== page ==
In Philly, the Guerrilla Girls aren’t ready to make nice

The Guerrilla Girls at work. (Image courtesy of the Galleries at Moore.)

With the gender harassment volcano exploding, could there be a better time to honor Guerrilla Girls, an art collective that unabashedly confronts the suppression of women in art? 

And there’s no better place than the Galleries at Moore, set in the first and only visual-arts college for women in the United States.

In another serendipitous development, Not Ready to Make Nice: Guerrilla Girls in the Artworld and Beyond opens January 20, the inaugural anniversary of a president who is thus far impervious to claims of sexual harassment.

MoMA survey says: Men at 92 percent

“The Galleries at Moore was one of the first institutions to show a Guerrilla Girls retrospective, in 1993,” says director Gabrielle Lavin Suzenski. “This gives us an opportunity to reflect on what’s happening and how the Guerrilla Girls make statements others are afraid to… The pieces fell into place at the right time. We’re really excited.”

The Guerrilla Girls came together in 1985, in response to the Museum of Modern Art exhibit, “An International Survey of Painting and Sculpture,” that included just 13 women among 169 artists.

Counting works and taking names, the Girls speak facts to power, calling out museum directors, boards, critics, and gallery owners for paying female artists and art professionals less, featuring them in fewer collections, shows, and publications, and thereby sabotaging their careers.

An in-your-face conscience

It isn’t just their veracity that attracts attention, but the cleverness and humor with which the Guerrilla Girls document reality. In 1989, finding dramatic imbalance between works by women and works featuring nude women at the Metropolitan Museum, they produced a poster of a reclining nude wearing a gorilla mask. Beneath is the inscription, “Do Women Have to Be Naked to Get into the Met Museum?”

Earlier, they issued The Guerrilla Girls 1986 Report Card, evaluating 17 galleries’ showings of female artists. In the style of an elementary-school report, it characterizes galleries as “working below capacity,” “boy crazy,” or “doesn’t follow directions.”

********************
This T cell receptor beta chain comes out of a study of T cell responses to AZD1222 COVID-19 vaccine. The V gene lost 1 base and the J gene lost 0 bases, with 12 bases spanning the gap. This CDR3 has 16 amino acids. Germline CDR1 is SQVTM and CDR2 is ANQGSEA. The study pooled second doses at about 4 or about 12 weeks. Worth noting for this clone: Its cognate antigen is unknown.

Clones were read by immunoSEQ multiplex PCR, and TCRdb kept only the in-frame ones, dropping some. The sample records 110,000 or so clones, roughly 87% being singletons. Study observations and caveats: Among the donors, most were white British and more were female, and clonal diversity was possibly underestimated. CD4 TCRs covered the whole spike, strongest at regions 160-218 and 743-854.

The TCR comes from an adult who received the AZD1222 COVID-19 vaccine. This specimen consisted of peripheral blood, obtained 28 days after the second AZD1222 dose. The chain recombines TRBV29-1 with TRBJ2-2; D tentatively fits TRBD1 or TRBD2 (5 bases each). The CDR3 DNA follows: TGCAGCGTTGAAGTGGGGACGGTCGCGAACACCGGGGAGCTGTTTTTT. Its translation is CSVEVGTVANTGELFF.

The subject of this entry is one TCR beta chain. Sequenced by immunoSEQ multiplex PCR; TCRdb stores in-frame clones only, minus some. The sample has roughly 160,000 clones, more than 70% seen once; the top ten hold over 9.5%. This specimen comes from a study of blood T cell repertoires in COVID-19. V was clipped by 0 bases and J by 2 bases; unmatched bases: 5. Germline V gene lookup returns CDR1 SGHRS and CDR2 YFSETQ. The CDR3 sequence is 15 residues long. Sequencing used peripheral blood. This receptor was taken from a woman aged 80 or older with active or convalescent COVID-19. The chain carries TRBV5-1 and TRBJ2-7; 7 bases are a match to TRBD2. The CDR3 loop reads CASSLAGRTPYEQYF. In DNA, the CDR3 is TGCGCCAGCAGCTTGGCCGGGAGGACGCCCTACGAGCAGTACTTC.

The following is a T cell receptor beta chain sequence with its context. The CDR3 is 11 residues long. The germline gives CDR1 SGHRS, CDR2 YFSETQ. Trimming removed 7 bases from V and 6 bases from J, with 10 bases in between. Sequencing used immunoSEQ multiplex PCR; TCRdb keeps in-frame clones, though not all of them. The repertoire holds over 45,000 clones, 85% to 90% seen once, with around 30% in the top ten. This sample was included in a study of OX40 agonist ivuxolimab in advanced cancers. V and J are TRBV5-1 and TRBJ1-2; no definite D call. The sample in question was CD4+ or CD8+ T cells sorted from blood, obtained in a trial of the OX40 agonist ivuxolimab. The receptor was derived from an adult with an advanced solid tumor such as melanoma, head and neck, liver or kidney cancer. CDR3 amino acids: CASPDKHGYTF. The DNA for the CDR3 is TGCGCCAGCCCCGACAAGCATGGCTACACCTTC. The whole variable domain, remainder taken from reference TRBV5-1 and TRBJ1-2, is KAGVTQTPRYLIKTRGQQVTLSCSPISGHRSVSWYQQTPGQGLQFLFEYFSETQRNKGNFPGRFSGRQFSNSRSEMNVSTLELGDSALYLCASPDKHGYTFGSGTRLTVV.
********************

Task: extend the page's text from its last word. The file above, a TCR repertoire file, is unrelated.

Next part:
“A lot of what they do is about creating a presence,” says Suzenski. The Moore exhibit includes not just billboard-sized banners, but evidence of Guerilla Girls actions — a documentary, projected slideshow, ephemera, anecdotes, and a visitor talk-back space. “There will be a good mix of things to see and respond to,” explains Suzenski.

Feminists, by any other name

Members remain anonymous, christening themselves as artists who managed to break through, such as Frida Kahlo, Alice Neel, Käthe Kollwitz. They wear gorilla masks, forcing the public to judge their work on content.

Membership changes over time. Even Suzenski doesn’t know how many, or who, the Guerrilla Girls are. On March 15, however, one — perhaps Frida Kahlo — will speak at Moore with exhibit curator Neysa Page-Lieberman.

Despite the Girls’ compelling message, results are mixed and significant bias continues. In a June 2015 issue of Art News examining sexism in art, author and curator Maura Reilly wrote, “As of the Guerrilla Girls’ last count, in 2012, only 4 percent of artists on display at the Metropolitan Museum were women — worse than in 1989.” Reilly also reported that a 2015 ranking of the “Top 100 Living Artists 2011-2014” included just five women.

So there is still plenty to chronicle: galleries to be graded, curators to be held to account, and inequity in exposure, evaluation, and earnings to be documented. The Guerrilla Girls will not be removing their masks anytime soon.

Not Ready to Make Nice: Guerrilla Girls in the Artworld and Beyond is coming to the Galleries at Moore (20th Street and Benjamin Franklin Parkway, Philadelphia) from January 20 through March 17. There’s a free opening reception on Friday, January 19 from 5:30-8pm. The galleries are free and open Monday through Saturday, 11am to 5pm.  For more information, call 215-965-4027 or visit online

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